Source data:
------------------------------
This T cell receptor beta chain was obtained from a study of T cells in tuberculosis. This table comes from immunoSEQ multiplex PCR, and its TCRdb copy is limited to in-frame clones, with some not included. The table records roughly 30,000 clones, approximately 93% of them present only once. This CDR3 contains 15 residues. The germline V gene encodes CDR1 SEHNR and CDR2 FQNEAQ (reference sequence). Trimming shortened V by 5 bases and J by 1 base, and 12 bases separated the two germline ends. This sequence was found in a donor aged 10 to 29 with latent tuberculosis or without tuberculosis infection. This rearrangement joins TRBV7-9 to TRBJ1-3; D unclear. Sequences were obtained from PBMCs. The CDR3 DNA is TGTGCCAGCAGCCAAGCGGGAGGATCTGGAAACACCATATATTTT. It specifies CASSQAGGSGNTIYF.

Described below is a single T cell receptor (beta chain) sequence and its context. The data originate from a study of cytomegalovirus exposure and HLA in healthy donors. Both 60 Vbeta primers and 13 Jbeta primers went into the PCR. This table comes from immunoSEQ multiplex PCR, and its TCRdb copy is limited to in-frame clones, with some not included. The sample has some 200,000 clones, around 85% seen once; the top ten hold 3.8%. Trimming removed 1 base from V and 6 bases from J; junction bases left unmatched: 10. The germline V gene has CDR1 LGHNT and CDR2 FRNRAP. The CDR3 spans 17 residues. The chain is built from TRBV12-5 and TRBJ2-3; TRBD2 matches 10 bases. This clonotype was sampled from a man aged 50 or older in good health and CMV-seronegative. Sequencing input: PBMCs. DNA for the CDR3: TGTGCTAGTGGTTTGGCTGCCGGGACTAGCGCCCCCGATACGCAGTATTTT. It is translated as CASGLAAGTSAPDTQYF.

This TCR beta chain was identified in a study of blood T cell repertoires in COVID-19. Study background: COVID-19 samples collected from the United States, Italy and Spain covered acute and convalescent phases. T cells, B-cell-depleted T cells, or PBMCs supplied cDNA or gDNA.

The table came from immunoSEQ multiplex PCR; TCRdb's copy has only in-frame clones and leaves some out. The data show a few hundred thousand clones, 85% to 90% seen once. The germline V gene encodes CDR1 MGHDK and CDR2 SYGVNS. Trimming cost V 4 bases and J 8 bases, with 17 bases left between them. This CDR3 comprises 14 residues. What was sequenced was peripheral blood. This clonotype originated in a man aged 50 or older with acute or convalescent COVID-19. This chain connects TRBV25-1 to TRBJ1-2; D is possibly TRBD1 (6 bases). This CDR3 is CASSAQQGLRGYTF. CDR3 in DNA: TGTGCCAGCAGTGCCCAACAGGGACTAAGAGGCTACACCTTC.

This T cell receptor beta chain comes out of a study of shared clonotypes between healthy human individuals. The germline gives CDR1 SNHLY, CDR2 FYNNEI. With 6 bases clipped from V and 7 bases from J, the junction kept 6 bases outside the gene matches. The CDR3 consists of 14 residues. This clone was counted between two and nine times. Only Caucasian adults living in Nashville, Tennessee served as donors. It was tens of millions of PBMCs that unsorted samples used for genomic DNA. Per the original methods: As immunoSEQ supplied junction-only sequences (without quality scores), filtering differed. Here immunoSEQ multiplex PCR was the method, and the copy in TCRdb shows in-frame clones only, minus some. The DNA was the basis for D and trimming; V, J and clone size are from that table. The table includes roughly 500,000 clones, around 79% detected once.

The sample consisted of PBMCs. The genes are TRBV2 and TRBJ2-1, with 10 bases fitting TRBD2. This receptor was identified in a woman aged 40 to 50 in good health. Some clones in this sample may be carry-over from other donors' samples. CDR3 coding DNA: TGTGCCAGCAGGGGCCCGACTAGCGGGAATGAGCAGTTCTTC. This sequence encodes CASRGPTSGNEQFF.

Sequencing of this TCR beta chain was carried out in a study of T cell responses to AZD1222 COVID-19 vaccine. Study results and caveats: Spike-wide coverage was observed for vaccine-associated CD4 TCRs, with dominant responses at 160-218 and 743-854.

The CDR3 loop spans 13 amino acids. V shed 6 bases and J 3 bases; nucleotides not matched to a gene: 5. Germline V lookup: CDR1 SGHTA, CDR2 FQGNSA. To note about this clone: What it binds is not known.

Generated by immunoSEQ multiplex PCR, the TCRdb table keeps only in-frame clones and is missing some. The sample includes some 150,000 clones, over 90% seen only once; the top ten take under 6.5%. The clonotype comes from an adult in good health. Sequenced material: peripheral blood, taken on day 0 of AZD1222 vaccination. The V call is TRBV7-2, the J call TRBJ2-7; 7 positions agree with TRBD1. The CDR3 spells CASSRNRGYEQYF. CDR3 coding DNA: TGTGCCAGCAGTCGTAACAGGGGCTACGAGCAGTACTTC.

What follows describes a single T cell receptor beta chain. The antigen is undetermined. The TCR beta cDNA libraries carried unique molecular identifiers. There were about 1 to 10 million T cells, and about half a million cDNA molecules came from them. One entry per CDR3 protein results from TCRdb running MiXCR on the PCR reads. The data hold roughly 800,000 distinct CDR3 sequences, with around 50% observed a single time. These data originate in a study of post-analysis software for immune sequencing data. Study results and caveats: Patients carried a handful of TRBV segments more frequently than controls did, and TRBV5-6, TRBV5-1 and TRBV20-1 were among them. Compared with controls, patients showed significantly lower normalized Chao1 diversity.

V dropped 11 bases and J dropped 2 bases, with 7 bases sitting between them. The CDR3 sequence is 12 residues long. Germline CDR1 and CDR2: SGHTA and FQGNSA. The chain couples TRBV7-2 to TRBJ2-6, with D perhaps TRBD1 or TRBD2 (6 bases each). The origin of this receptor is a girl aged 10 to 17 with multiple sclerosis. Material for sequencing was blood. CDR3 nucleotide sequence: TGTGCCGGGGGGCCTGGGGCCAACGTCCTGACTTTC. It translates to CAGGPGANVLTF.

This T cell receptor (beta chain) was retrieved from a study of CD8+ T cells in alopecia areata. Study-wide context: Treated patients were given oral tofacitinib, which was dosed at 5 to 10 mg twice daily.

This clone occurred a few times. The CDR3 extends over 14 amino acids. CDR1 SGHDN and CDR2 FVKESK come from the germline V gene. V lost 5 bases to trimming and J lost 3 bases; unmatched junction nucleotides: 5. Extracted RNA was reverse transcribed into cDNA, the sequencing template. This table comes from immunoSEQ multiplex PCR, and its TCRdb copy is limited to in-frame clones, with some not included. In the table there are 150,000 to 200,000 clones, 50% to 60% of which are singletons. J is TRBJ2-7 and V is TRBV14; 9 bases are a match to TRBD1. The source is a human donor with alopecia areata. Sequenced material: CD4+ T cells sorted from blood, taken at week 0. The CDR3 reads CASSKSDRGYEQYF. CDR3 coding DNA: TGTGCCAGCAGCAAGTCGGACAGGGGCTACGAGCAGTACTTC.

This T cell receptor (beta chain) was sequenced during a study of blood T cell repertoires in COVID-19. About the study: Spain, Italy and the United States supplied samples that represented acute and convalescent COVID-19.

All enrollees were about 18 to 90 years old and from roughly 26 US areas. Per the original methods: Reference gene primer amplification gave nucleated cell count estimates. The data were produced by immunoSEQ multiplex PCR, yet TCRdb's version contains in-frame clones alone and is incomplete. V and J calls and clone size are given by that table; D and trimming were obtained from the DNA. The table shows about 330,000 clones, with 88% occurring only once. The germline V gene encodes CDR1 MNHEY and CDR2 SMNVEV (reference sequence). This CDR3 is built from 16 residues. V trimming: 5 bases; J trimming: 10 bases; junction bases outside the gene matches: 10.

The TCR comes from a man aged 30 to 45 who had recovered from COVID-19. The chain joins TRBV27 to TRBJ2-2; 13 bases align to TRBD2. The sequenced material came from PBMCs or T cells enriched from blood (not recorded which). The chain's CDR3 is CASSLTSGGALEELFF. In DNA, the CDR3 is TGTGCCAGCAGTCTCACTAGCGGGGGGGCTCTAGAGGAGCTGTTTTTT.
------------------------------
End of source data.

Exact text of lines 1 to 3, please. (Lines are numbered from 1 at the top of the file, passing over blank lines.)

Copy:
This T cell receptor beta chain was obtained from a study of T cells in tuberculosis. This table comes from immunoSEQ multiplex PCR, and its TCRdb copy is limited to in-frame clones, with some not included. The table records roughly 30,000 clones, approximately 93% of them present only once. This CDR3 contains 15 residues. The germline V gene encodes CDR1 SEHNR and CDR2 FQNEAQ (reference sequence). Trimming shortened V by 5 bases and J by 1 base, and 12 bases separated the two germline ends. This sequence was found in a donor aged 10 to 29 with latent tuberculosis or without tuberculosis infection. This rearrangement joins TRBV7-9 to TRBJ1-3; D unclear. Sequences were obtained from PBMCs. The CDR3 DNA is TGTGCCAGCAGCCAAGCGGGAGGATCTGGAAACACCATATATTTT. It specifies CASSQAGGSGNTIYF.

Described below is a single T cell receptor (beta chain) sequence and its context. The data originate from a study of cytomegalovirus exposure and HLA in healthy donors. Both 60 Vbeta primers and 13 Jbeta primers went into the PCR. This table comes from immunoSEQ multiplex PCR, and its TCRdb copy is limited to in-frame clones, with some not included. The sample has some 200,000 clones, around 85% seen once; the top ten hold 3.8%. Trimming removed 1 base from V and 6 bases from J; junction bases left unmatched: 10. The germline V gene has CDR1 LGHNT and CDR2 FRNRAP. The CDR3 spans 17 residues. The chain is built from TRBV12-5 and TRBJ2-3; TRBD2 matches 10 bases. This clonotype was sampled from a man aged 50 or older in good health and CMV-seronegative. Sequencing input: PBMCs. DNA for the CDR3: TGTGCTAGTGGTTTGGCTGCCGGGACTAGCGCCCCCGATACGCAGTATTTT. It is translated as CASGLAAGTSAPDTQYF.

This TCR beta chain was identified in a study of blood T cell repertoires in COVID-19. Study background: COVID-19 samples collected from the United States, Italy and Spain covered acute and convalescent phases. T cells, B-cell-depleted T cells, or PBMCs supplied cDNA or gDNA.